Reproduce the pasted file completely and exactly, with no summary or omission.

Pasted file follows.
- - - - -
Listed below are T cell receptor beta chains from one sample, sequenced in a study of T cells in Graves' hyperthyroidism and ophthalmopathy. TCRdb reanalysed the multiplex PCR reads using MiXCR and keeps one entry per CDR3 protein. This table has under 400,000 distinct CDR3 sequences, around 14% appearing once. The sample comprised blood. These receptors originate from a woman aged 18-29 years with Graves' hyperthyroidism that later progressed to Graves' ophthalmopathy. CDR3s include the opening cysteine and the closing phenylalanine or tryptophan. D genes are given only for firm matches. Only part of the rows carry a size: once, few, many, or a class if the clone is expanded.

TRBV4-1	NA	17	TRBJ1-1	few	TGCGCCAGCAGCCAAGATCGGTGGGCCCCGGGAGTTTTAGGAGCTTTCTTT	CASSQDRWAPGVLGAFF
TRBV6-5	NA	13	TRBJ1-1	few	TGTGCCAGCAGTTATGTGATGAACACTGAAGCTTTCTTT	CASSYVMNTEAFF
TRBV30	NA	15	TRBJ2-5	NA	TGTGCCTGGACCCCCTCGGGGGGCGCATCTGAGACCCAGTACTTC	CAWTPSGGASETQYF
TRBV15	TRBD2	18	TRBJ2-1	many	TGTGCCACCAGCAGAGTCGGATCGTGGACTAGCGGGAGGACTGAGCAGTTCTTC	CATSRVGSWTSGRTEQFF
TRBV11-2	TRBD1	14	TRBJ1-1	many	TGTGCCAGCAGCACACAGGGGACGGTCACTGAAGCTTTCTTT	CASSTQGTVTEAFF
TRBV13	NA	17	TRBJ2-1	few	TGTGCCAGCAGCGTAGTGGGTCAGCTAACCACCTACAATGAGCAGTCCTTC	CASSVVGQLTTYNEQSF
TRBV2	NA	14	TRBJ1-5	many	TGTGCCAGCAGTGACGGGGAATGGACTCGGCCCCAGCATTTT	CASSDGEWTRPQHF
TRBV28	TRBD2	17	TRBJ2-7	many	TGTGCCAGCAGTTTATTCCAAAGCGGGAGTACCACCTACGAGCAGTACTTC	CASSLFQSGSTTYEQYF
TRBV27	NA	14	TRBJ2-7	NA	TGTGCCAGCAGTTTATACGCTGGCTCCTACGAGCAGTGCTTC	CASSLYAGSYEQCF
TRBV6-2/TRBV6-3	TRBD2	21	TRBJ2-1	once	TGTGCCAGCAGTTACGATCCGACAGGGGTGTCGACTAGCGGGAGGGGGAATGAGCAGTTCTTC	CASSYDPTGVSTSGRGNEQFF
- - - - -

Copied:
Listed below are T cell receptor beta chains from one sample, sequenced in a study of T cells in Graves' hyperthyroidism and ophthalmopathy. TCRdb reanalysed the multiplex PCR reads using MiXCR and keeps one entry per CDR3 protein. This table has under 400,000 distinct CDR3 sequences, around 14% appearing once. The sample comprised blood. These receptors originate from a woman aged 18-29 years with Graves' hyperthyroidism that later progressed to Graves' ophthalmopathy. CDR3s include the opening cysteine and the closing phenylalanine or tryptophan. D genes are given only for firm matches. Only part of the rows carry a size: once, few, many, or a class if the clone is expanded.

TRBV4-1	NA	17	TRBJ1-1	few	TGCGCCAGCAGCCAAGATCGGTGGGCCCCGGGAGTTTTAGGAGCTTTCTTT	CASSQDRWAPGVLGAFF
TRBV6-5	NA	13	TRBJ1-1	few	TGTGCCAGCAGTTATGTGATGAACACTGAAGCTTTCTTT	CASSYVMNTEAFF
TRBV30	NA	15	TRBJ2-5	NA	TGTGCCTGGACCCCCTCGGGGGGCGCATCTGAGACCCAGTACTTC	CAWTPSGGASETQYF
TRBV15	TRBD2	18	TRBJ2-1	many	TGTGCCACCAGCAGAGTCGGATCGTGGACTAGCGGGAGGACTGAGCAGTTCTTC	CATSRVGSWTSGRTEQFF
TRBV11-2	TRBD1	14	TRBJ1-1	many	TGTGCCAGCAGCACACAGGGGACGGTCACTGAAGCTTTCTTT	CASSTQGTVTEAFF
TRBV13	NA	17	TRBJ2-1	few	TGTGCCAGCAGCGTAGTGGGTCAGCTAACCACCTACAATGAGCAGTCCTTC	CASSVVGQLTTYNEQSF
TRBV2	NA	14	TRBJ1-5	many	TGTGCCAGCAGTGACGGGGAATGGACTCGGCCCCAGCATTTT	CASSDGEWTRPQHF
TRBV28	TRBD2	17	TRBJ2-7	many	TGTGCCAGCAGTTTATTCCAAAGCGGGAGTACCACCTACGAGCAGTACTTC	CASSLFQSGSTTYEQYF
TRBV27	NA	14	TRBJ2-7	NA	TGTGCCAGCAGTTTATACGCTGGCTCCTACGAGCAGTGCTTC	CASSLYAGSYEQCF
TRBV6-2/TRBV6-3	TRBD2	21	TRBJ2-1	once	TGTGCCAGCAGTTACGATCCGACAGGGGTGTCGACTAGCGGGAGGGGGAATGAGCAGTTCTTC	CASSYDPTGVSTSGRGNEQFF